1st build; help on hardware and motors

Hi to all,

My name is Shannon and this is going to hopefully be my first arduino build. My apologies for the long post

I'm completely new to Arduino but have been wanting to get into it for a while, I've just never found that 'thing' i needed to build... until now!

my work wants me to build a stage (roughly 600mm x 30mm)that moves linearly horizontally, (both forwards and backwards) it needs to have a very repeatable stroke length (probably 35mm) and moving at a velocity of about 35-50mm per minute.

My idea is to use a motor to implement a rack and pinion design. In which motor goes on for a specified time, stops for specified time and returns, so I need to be able to control the motor speed and direction. Obviously the final motor speeds will dictate the size of the rack and pinion and then the torque that is required by the motor.

I was wondering what peoples thoughts were on which hardware pieces that I should look at and if I should use a DC or servo motor. (I cant use a stepper motor is the action needs to be extremely smooth).

Cheers in advance

A geared motor with helical drive?

A highly geared motor run on PWM to control speed with a screw thread rod to move the stage.


That's 100% a stepper motor. Anything else will be less smooth. Use a stepper motor driver with micro-stepping ability and you won't be able to see the motor step. Put the stage on a long leadscrew so the gear ratio is relatively high - say 300 steps per mm - and it will be smoother than the smoothest thing you know.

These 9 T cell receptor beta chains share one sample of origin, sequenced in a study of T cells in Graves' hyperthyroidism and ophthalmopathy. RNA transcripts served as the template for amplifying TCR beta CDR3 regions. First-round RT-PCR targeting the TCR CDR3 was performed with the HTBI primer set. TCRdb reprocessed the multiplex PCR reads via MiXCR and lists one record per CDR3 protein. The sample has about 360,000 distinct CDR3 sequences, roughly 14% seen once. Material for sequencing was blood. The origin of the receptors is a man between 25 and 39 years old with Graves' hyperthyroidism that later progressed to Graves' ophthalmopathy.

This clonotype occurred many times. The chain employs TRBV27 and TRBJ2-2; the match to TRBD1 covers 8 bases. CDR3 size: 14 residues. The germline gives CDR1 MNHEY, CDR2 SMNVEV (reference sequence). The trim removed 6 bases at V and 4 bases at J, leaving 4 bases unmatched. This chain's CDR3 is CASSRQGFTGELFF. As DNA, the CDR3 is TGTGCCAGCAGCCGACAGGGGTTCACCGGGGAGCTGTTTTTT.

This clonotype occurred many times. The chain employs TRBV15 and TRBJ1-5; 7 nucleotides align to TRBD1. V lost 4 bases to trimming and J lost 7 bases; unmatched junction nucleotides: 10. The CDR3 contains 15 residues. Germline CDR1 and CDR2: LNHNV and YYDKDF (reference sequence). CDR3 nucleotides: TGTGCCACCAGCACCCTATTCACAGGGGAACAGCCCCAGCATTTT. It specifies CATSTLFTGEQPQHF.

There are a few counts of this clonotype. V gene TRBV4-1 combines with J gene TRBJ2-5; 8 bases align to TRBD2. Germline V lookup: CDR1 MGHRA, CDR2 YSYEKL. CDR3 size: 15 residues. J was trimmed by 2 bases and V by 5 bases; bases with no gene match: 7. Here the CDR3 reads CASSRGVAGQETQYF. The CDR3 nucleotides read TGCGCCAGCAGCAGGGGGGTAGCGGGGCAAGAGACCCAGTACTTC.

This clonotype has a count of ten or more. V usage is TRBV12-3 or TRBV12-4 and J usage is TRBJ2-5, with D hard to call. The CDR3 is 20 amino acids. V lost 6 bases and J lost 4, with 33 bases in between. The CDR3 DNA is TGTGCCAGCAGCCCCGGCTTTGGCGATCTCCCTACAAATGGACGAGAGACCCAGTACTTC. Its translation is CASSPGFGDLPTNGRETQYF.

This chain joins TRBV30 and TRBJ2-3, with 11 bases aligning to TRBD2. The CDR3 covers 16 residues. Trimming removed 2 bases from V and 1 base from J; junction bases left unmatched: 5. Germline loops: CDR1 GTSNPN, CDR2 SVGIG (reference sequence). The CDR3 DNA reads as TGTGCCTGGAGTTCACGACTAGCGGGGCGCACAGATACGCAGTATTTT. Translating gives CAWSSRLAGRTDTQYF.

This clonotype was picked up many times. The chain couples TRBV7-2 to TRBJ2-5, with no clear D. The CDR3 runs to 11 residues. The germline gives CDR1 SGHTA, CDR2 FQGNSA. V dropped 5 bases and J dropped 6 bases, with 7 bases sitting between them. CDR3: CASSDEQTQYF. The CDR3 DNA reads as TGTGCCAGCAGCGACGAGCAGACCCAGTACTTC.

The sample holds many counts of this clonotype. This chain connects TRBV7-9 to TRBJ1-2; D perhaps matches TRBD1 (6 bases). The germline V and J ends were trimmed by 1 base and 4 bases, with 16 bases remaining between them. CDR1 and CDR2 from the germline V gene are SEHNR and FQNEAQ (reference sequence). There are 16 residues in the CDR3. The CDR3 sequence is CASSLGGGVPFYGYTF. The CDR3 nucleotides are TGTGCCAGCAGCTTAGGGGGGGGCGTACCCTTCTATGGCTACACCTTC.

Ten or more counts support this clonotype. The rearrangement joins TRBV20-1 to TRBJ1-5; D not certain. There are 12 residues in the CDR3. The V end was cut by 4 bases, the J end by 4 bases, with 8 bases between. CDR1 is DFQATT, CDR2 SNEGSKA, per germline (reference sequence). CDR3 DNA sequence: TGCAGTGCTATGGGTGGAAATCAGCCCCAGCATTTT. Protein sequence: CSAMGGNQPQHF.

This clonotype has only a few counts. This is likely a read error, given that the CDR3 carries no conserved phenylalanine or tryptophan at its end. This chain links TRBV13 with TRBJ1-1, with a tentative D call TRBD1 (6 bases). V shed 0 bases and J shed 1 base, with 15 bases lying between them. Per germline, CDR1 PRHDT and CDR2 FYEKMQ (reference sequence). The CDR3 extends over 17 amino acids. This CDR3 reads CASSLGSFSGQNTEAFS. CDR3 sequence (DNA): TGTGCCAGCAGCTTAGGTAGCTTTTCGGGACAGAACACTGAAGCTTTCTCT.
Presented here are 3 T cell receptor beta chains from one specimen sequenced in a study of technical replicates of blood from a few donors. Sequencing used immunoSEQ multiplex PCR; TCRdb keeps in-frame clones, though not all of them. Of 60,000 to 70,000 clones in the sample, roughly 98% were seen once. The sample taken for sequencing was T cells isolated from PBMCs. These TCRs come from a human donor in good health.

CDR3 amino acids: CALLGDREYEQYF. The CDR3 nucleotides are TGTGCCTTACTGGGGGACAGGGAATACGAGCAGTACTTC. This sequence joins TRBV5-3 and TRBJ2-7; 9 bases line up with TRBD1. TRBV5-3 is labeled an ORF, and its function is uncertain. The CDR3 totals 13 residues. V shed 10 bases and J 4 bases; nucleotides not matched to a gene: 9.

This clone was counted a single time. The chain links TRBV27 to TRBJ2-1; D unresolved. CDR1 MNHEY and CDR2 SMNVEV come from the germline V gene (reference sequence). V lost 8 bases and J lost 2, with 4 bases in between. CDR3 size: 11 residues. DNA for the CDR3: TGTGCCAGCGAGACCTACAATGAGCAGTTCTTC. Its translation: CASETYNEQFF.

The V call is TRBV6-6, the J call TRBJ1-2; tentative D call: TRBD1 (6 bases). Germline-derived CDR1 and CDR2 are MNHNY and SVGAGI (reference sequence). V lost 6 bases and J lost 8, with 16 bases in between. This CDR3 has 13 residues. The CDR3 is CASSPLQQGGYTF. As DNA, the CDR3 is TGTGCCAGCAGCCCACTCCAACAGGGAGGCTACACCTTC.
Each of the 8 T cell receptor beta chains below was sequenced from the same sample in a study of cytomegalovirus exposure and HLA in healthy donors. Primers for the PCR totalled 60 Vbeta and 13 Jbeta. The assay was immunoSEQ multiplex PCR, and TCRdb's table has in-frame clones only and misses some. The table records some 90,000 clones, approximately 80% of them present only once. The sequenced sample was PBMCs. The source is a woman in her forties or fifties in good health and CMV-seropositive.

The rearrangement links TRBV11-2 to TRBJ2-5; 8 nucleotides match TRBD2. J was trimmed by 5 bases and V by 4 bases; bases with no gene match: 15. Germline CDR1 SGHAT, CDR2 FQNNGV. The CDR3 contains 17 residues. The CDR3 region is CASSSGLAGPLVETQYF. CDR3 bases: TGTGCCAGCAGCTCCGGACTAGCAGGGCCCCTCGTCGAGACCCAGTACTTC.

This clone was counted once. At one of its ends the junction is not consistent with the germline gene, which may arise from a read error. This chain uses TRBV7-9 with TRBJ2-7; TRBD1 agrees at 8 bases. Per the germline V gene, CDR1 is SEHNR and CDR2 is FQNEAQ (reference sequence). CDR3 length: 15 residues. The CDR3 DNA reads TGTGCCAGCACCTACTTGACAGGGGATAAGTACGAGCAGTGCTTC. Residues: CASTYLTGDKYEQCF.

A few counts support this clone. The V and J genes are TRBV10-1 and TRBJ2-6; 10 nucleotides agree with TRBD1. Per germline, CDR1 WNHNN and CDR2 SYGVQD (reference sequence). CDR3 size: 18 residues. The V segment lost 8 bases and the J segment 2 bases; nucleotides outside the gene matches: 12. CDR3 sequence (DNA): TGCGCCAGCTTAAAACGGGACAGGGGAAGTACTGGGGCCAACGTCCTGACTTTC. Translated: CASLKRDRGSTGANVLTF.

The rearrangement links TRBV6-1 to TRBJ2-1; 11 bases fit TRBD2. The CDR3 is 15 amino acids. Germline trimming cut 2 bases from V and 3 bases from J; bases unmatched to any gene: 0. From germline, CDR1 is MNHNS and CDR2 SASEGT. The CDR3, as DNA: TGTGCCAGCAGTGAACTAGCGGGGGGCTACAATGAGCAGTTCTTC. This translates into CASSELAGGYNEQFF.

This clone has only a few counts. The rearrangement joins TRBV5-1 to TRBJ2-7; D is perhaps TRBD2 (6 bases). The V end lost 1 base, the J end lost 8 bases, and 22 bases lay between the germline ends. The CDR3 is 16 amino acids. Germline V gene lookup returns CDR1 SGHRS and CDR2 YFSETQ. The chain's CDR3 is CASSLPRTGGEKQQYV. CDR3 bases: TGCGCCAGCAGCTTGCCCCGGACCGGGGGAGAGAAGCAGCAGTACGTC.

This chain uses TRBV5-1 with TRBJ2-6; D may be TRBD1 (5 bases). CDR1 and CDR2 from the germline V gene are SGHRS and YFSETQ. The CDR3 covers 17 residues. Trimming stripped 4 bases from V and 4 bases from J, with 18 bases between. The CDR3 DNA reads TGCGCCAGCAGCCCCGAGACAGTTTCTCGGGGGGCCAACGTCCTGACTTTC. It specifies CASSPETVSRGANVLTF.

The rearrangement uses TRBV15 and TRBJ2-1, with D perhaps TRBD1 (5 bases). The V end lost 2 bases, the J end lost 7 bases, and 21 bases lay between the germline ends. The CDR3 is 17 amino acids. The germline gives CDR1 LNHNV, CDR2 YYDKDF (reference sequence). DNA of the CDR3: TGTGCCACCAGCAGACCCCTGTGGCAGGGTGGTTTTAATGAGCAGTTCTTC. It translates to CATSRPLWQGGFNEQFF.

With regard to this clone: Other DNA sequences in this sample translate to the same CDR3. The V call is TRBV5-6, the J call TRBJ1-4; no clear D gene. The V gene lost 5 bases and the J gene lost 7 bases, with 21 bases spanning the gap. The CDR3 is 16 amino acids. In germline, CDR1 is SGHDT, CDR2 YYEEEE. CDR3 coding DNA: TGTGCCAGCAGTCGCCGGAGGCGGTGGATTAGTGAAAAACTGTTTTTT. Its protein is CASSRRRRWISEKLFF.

Do you have any limitation on backlash? That will help rule out/in a gearbox.

The Thread stepper motor basics may be useful but I think a simple geared DC motor turning a length of screwed rod (available at many DIY stores) would do this job very nicely and with very simple programming.

You will need a microswitch at each end to let the Arduino know that the table has reached its destination. You will need a limit switch with a stepper motor also.

A convenient way to get a geared motor with a motor driver included is to use a continuous rotation servo. They are very easy to control with an Arduino. Get a good quality one if it is for extended use.

Whatever sort of motor you use you will need a motor driver between the Arduino and the motor because the Arduino cannot provide enough current for any motor.

Smooth motion will have a lot to do with the smoothness of the rails (or whatever) on which the table is supported.